Insight | May 20, 2020


Part 1

Ron DabbaghCenergim
Invitation Code: MD86588

In this blog series, we offer some of our insights and research on the COVID-19 pandemic and the top 20 emerging trends that will impact the future of innovation. As we have already witnessed Coronavirus pandemic is sending shockwaves through the world economy and is altering the way business is done in unprecedented ways. One of the notable areas that significant change is happening is in the area of innovation. In this blog, we will examine how innovation will be transformed as a result of COVID-19 pandemic as compared to the previous crises.WHAT IS INNOVATION?Before we dive into our discussion we wish to define innovation in the context that will be examined here. By definition, innovation means “introduction of new things and methods”. However, to many this term has become synonymous with the introduction of new technology products as technological innovation have been at the forefront of innovation in the past few decades. For the purposes of our discussion though, we are using the broader definition of innovation in the business context which encompasses introduction of new ways and things ranging from business models to technologies, processes, and business methods based on novel ways of solving the business and technological challenges at hand.HISTORICAL IMPACT OF CRISES ON INNOVATION

Historically, pandemics and crises have acted as catalysts that accelerated change and innovation by providing an environment for launching and testing new ideas, products, and services. Different types of crises ultimately result in economic crises.  An economic crisis forces incumbents to reduce their investment in innovation in the short-term as the resources become more scarce and long-term visibility in the future of markets become more uncertain and harder to predict. As a result, investing in the long-term future becomes riskier. Therefore, innovators focus on the shorter term horizons with the intention of surviving the crisis as their primary goal.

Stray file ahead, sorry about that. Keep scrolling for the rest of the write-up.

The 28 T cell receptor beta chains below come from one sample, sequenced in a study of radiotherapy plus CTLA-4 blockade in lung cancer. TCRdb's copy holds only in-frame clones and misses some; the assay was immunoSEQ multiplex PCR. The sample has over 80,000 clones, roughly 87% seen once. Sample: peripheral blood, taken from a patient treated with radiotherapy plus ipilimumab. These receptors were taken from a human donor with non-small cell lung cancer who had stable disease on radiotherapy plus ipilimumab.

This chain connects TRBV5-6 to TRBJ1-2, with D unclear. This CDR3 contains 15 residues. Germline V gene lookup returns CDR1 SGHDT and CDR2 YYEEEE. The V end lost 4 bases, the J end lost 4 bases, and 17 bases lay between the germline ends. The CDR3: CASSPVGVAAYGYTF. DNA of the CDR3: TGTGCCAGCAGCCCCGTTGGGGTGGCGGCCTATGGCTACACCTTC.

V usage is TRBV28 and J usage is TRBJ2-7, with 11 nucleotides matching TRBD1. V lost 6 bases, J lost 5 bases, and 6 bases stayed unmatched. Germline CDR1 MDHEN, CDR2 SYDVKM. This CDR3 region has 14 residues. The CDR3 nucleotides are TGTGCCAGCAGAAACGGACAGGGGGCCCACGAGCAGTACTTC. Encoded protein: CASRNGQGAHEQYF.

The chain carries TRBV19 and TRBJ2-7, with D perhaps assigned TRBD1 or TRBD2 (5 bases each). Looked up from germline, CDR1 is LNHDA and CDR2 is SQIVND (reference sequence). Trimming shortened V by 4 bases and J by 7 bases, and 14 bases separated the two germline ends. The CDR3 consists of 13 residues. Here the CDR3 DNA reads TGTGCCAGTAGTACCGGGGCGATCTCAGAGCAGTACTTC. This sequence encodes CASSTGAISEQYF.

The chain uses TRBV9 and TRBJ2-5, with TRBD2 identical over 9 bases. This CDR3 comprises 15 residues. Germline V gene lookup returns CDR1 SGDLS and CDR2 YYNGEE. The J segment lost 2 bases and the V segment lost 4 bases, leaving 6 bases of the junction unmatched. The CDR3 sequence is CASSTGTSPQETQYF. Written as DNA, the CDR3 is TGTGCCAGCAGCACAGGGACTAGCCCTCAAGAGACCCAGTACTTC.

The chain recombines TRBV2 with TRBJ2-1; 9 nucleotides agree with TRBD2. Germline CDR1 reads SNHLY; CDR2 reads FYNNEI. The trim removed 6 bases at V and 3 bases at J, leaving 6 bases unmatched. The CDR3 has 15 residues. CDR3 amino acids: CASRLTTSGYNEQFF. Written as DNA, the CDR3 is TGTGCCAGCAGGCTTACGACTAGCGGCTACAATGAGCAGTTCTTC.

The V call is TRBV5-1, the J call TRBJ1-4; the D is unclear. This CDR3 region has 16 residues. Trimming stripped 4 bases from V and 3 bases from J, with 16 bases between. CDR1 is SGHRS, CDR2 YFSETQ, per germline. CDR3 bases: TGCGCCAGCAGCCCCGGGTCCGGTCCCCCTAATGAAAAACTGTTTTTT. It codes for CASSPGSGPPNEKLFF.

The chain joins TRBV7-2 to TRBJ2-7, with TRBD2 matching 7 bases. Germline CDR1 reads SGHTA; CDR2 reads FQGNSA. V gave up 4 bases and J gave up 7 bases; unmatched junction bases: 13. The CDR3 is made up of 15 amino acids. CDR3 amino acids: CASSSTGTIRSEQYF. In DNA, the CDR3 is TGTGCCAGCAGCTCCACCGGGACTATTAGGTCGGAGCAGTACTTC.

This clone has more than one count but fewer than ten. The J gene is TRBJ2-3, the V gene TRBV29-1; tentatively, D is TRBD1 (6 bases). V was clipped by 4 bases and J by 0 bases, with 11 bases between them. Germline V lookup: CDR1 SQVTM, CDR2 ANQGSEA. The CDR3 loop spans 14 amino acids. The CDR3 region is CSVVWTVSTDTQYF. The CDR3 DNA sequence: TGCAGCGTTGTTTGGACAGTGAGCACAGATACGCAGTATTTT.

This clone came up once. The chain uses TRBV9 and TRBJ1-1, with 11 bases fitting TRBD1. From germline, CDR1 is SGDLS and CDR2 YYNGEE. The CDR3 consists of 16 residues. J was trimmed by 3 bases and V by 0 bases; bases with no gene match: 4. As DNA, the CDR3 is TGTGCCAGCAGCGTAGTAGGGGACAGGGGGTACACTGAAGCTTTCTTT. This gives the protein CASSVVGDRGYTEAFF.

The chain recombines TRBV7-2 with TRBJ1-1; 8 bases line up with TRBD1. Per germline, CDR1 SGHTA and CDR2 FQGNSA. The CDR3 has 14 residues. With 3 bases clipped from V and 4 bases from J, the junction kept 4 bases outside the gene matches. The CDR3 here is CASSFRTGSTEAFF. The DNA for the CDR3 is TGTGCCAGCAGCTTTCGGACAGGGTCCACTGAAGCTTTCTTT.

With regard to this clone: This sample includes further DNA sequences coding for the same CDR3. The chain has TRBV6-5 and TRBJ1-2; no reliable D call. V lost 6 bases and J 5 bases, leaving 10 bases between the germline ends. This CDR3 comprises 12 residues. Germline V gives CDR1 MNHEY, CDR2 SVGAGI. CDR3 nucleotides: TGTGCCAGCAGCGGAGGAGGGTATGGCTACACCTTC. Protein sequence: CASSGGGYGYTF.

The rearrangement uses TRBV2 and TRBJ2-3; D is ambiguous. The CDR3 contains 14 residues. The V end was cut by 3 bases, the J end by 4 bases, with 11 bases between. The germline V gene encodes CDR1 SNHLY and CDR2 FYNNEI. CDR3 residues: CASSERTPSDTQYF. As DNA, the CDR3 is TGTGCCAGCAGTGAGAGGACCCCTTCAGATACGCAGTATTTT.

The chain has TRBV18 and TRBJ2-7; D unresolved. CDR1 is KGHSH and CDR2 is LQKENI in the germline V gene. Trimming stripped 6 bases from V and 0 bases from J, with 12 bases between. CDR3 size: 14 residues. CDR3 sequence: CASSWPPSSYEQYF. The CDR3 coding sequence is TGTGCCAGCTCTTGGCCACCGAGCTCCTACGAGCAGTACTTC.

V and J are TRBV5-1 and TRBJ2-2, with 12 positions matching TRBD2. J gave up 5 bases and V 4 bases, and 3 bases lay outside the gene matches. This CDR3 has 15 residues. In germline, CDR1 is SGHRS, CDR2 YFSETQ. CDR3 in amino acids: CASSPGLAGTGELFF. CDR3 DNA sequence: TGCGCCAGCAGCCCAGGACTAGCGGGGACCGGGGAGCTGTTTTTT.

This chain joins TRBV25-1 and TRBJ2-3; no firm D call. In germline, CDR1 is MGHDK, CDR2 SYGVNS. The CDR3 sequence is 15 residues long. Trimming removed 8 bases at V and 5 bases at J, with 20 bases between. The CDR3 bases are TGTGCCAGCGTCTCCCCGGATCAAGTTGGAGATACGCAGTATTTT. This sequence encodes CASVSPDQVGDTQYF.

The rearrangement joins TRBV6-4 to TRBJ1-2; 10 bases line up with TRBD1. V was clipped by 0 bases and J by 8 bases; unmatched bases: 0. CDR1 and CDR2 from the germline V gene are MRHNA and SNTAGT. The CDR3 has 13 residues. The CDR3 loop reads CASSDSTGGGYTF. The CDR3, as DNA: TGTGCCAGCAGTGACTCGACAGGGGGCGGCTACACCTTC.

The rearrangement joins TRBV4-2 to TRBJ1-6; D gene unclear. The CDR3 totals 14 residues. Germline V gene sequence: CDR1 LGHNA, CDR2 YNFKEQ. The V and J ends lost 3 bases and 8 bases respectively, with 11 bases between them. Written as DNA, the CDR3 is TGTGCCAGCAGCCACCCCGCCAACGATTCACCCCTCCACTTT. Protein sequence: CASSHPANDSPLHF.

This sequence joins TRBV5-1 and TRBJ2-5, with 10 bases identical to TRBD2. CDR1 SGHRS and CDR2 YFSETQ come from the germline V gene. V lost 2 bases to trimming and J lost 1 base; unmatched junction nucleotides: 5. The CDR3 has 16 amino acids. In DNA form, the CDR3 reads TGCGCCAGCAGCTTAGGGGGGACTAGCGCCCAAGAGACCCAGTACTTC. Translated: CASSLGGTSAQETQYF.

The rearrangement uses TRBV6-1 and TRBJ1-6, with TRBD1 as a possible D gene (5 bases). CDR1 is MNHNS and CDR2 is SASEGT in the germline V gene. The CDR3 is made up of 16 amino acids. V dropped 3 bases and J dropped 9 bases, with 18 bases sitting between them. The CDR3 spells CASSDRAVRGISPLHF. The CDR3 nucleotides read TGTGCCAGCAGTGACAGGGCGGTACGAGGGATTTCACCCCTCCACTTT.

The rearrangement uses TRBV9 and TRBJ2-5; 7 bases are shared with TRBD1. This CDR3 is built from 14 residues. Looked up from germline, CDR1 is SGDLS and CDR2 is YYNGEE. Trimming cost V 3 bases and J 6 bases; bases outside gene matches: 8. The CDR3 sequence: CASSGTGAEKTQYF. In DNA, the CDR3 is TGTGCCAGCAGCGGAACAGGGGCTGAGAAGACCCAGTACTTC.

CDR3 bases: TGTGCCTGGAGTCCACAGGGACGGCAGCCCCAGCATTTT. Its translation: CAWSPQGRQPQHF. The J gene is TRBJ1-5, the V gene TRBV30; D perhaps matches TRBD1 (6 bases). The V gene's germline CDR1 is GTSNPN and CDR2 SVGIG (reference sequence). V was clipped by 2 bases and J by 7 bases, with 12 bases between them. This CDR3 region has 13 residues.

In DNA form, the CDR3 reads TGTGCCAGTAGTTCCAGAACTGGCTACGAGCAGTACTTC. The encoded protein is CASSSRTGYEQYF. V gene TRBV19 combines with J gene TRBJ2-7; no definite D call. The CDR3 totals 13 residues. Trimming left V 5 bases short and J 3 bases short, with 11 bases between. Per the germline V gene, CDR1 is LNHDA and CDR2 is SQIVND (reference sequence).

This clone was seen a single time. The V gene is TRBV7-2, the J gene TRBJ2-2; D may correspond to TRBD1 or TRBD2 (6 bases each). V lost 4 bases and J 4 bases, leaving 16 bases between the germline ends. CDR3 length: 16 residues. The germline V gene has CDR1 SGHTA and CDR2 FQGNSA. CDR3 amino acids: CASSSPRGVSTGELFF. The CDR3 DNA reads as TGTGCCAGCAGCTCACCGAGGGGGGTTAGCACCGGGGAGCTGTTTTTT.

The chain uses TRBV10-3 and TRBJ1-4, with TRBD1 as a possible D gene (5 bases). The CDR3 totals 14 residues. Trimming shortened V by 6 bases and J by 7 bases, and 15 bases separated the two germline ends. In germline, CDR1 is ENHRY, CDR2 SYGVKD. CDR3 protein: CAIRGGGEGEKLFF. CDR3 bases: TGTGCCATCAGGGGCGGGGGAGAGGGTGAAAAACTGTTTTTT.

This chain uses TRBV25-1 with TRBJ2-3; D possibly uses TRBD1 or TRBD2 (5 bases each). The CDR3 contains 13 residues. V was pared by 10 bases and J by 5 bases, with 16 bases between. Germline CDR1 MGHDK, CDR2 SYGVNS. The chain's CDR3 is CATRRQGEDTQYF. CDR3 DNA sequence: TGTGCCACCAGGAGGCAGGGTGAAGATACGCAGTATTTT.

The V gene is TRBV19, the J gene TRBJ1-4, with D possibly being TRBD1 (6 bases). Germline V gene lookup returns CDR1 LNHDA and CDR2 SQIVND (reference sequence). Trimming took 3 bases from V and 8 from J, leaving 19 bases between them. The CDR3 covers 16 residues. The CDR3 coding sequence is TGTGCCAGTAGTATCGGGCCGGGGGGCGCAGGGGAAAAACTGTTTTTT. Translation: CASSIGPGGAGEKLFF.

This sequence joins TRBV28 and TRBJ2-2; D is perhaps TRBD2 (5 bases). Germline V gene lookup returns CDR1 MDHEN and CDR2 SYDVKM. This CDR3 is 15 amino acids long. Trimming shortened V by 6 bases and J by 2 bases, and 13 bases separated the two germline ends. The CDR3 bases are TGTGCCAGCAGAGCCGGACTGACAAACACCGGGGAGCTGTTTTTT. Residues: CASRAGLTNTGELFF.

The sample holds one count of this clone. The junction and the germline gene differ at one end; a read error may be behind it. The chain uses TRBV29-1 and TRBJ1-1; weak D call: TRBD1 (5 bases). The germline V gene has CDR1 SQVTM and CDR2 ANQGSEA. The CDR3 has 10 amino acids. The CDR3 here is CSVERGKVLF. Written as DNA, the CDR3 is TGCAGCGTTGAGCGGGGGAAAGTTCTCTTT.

While incumbents and larger companies reduce their innovation investments smaller firms and new entrants invest in innovation and apply the creative destruction process to cause breakthroughs and disruptions and emerge as contenders. As the crisis passes and the economic cycles change new solutions turn into “a new normal” and the larger firms also increase their investments in innovation to catch up with the new contenders. Hence, in the long-term innovation crises always tend to have a positive impact on innovation with more incremental and breakthrough innovations in the short-term and disruptive innovations in the long-term.HOW COVID-19 IS ALREADY IMPACTING INNOVATIONAccording to the World Economic Forum, the Covid-19 pandemic has already accelerated 10 key technology trends:

    • Online Shopping and Robot Deliveries
    • Digital and Contactless Payments
    • Remote Work
    • Distance Learning
    • Telehealth
    • Online Entertainment
    • Supply Chain 4.0
    • 3D Printing
    • Robotics and Drones
    • 5G and Information and Communications Technology (ICT)

What these innovations will have in common is that they solve specific problems that we are facing today as a result of the pandemic. These technologies can help reduce the spread of the coronavirus while helping businesses stay open. While in the short-term these technologies help in solving the issues at hand, in the long-run they tend to build a resilient society and will change the society’s behavior and perception toward how we do business, how we trade, how we work, how we produce goods, how we learn, how we seek medical services and how we entertain ourselves. (Cont’d…)


  • Why Coronavirus Will Stimulate Innovation: Kumar Mehta, Forbes March 9,2020
  • Corporate America must learn to innovate frugally to get through the coronavirus crisis, Navi Radjou, Fast company, March 27, 2020
  • Crisis as Catalyst: The COVID-19 Impact on Innovation, Shomit Ghose, Berkeley engineering, April 21, 2020
  • The impact of the economic crisis on innovation: Evidence from Europe, Technological Forecasting and Social Change, Volume 80, Issue 7, September 2013, Pages 1247-1260
  • BARRIERS AND DRIVERS FOR INNOVATION IN TIMES OF CRISIS, Universidade do Estado de Santa Catarina, 08.08. 2016
  • Economic crisis and innovation: is destruction prevailing over accumulation?, CIMR Research Working Paper Series, University of London, Working Paper No. 6
  • Innovation in a Time of Crisis, Larry Clark, Ideas and insights from Harvard Business Publishing Corporate Learning, March 26, 2020

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Author Bio

Ron is a seasoned marketer, strategist, and entrepreneur with over 25+ years of experience in developing and marketing 20+ innovative technology solutions with a variety of startups and global market leaders. He is also a serial entrepreneur who has a passion for identifying market inefficiencies and building solutions to address them.